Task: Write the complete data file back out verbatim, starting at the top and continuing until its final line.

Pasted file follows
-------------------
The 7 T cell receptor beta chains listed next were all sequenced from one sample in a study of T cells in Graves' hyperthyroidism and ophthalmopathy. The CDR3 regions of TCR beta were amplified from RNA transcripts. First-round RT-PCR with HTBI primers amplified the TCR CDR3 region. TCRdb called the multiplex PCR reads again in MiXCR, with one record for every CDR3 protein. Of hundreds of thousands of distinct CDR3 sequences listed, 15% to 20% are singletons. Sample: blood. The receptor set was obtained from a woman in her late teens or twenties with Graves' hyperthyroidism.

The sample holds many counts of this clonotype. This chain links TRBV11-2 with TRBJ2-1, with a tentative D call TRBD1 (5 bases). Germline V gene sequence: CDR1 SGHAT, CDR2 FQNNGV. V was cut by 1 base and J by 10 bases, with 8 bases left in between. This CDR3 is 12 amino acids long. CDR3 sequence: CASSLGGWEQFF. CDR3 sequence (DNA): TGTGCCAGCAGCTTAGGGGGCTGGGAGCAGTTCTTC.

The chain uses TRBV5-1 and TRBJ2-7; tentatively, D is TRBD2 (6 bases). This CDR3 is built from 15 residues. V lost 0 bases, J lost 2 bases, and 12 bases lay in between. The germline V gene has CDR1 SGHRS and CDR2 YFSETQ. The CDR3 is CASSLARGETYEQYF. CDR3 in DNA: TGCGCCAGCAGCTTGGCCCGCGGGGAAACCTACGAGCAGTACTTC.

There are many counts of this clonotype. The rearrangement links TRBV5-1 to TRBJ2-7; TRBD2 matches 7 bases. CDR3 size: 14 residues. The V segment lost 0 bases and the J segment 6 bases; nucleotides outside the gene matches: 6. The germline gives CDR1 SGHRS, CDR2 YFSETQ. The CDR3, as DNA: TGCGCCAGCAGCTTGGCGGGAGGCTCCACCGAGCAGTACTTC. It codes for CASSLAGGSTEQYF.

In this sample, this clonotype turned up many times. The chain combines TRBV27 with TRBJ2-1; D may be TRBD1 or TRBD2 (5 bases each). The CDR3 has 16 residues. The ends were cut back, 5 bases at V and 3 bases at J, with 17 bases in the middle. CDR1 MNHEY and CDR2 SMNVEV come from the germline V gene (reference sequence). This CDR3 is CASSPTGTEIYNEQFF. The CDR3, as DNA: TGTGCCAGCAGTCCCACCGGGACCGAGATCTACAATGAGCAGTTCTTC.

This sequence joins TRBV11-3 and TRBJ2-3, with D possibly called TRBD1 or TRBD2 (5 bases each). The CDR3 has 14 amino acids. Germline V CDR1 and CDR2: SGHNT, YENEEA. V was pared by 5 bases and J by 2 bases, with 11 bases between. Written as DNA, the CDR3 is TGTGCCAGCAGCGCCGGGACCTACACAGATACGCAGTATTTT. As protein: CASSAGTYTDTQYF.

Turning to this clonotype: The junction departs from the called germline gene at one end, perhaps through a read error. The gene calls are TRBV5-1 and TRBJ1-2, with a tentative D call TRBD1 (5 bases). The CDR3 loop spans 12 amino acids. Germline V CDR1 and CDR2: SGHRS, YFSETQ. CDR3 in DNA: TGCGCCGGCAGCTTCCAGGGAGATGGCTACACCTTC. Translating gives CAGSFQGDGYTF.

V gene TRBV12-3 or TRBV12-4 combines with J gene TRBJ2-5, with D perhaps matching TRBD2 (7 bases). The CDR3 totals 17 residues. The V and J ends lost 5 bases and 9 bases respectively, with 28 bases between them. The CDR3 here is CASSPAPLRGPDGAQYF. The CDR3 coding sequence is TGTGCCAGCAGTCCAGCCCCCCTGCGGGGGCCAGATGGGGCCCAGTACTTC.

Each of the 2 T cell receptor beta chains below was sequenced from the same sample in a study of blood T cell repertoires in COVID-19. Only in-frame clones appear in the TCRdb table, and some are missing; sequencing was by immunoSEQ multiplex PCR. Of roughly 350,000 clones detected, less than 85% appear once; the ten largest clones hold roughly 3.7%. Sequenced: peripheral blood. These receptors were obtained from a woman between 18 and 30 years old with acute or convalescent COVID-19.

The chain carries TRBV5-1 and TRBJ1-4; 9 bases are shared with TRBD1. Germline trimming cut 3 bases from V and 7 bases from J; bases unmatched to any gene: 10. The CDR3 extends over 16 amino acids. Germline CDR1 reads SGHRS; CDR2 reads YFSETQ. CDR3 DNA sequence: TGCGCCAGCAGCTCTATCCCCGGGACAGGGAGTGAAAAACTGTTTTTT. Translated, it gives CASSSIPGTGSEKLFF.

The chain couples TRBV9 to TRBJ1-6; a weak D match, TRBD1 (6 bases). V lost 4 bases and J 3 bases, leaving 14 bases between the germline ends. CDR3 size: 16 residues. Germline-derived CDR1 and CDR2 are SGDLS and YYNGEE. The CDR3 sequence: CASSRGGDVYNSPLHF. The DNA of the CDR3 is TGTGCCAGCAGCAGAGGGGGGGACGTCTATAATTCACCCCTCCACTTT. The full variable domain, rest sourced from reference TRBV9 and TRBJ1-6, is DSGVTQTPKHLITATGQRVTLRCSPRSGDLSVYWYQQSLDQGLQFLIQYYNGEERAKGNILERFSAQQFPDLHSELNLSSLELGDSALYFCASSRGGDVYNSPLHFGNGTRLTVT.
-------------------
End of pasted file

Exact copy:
The 7 T cell receptor beta chains listed next were all sequenced from one sample in a study of T cells in Graves' hyperthyroidism and ophthalmopathy. The CDR3 regions of TCR beta were amplified from RNA transcripts. First-round RT-PCR with HTBI primers amplified the TCR CDR3 region. TCRdb called the multiplex PCR reads again in MiXCR, with one record for every CDR3 protein. Of hundreds of thousands of distinct CDR3 sequences listed, 15% to 20% are singletons. Sample: blood. The receptor set was obtained from a woman in her late teens or twenties with Graves' hyperthyroidism.

The sample holds many counts of this clonotype. This chain links TRBV11-2 with TRBJ2-1, with a tentative D call TRBD1 (5 bases). Germline V gene sequence: CDR1 SGHAT, CDR2 FQNNGV. V was cut by 1 base and J by 10 bases, with 8 bases left in between. This CDR3 is 12 amino acids long. CDR3 sequence: CASSLGGWEQFF. CDR3 sequence (DNA): TGTGCCAGCAGCTTAGGGGGCTGGGAGCAGTTCTTC.

The chain uses TRBV5-1 and TRBJ2-7; tentatively, D is TRBD2 (6 bases). This CDR3 is built from 15 residues. V lost 0 bases, J lost 2 bases, and 12 bases lay in between. The germline V gene has CDR1 SGHRS and CDR2 YFSETQ. The CDR3 is CASSLARGETYEQYF. CDR3 in DNA: TGCGCCAGCAGCTTGGCCCGCGGGGAAACCTACGAGCAGTACTTC.

There are many counts of this clonotype. The rearrangement links TRBV5-1 to TRBJ2-7; TRBD2 matches 7 bases. CDR3 size: 14 residues. The V segment lost 0 bases and the J segment 6 bases; nucleotides outside the gene matches: 6. The germline gives CDR1 SGHRS, CDR2 YFSETQ. The CDR3, as DNA: TGCGCCAGCAGCTTGGCGGGAGGCTCCACCGAGCAGTACTTC. It codes for CASSLAGGSTEQYF.

In this sample, this clonotype turned up many times. The chain combines TRBV27 with TRBJ2-1; D may be TRBD1 or TRBD2 (5 bases each). The CDR3 has 16 residues. The ends were cut back, 5 bases at V and 3 bases at J, with 17 bases in the middle. CDR1 MNHEY and CDR2 SMNVEV come from the germline V gene (reference sequence). This CDR3 is CASSPTGTEIYNEQFF. The CDR3, as DNA: TGTGCCAGCAGTCCCACCGGGACCGAGATCTACAATGAGCAGTTCTTC.

This sequence joins TRBV11-3 and TRBJ2-3, with D possibly called TRBD1 or TRBD2 (5 bases each). The CDR3 has 14 amino acids. Germline V CDR1 and CDR2: SGHNT, YENEEA. V was pared by 5 bases and J by 2 bases, with 11 bases between. Written as DNA, the CDR3 is TGTGCCAGCAGCGCCGGGACCTACACAGATACGCAGTATTTT. As protein: CASSAGTYTDTQYF.

Turning to this clonotype: The junction departs from the called germline gene at one end, perhaps through a read error. The gene calls are TRBV5-1 and TRBJ1-2, with a tentative D call TRBD1 (5 bases). The CDR3 loop spans 12 amino acids. Germline V CDR1 and CDR2: SGHRS, YFSETQ. CDR3 in DNA: TGCGCCGGCAGCTTCCAGGGAGATGGCTACACCTTC. Translating gives CAGSFQGDGYTF.

V gene TRBV12-3 or TRBV12-4 combines with J gene TRBJ2-5, with D perhaps matching TRBD2 (7 bases). The CDR3 totals 17 residues. The V and J ends lost 5 bases and 9 bases respectively, with 28 bases between them. The CDR3 here is CASSPAPLRGPDGAQYF. The CDR3 coding sequence is TGTGCCAGCAGTCCAGCCCCCCTGCGGGGGCCAGATGGGGCCCAGTACTTC.

Each of the 2 T cell receptor beta chains below was sequenced from the same sample in a study of blood T cell repertoires in COVID-19. Only in-frame clones appear in the TCRdb table, and some are missing; sequencing was by immunoSEQ multiplex PCR. Of roughly 350,000 clones detected, less than 85% appear once; the ten largest clones hold roughly 3.7%. Sequenced: peripheral blood. These receptors were obtained from a woman between 18 and 30 years old with acute or convalescent COVID-19.

The chain carries TRBV5-1 and TRBJ1-4; 9 bases are shared with TRBD1. Germline trimming cut 3 bases from V and 7 bases from J; bases unmatched to any gene: 10. The CDR3 extends over 16 amino acids. Germline CDR1 reads SGHRS; CDR2 reads YFSETQ. CDR3 DNA sequence: TGCGCCAGCAGCTCTATCCCCGGGACAGGGAGTGAAAAACTGTTTTTT. Translated, it gives CASSSIPGTGSEKLFF.

The chain couples TRBV9 to TRBJ1-6; a weak D match, TRBD1 (6 bases). V lost 4 bases and J 3 bases, leaving 14 bases between the germline ends. CDR3 size: 16 residues. Germline-derived CDR1 and CDR2 are SGDLS and YYNGEE. The CDR3 sequence: CASSRGGDVYNSPLHF. The DNA of the CDR3 is TGTGCCAGCAGCAGAGGGGGGGACGTCTATAATTCACCCCTCCACTTT. The full variable domain, rest sourced from reference TRBV9 and TRBJ1-6, is DSGVTQTPKHLITATGQRVTLRCSPRSGDLSVYWYQQSLDQGLQFLIQYYNGEERAKGNILERFSAQQFPDLHSELNLSSLELGDSALYFCASSRGGDVYNSPLHFGNGTRLTVT.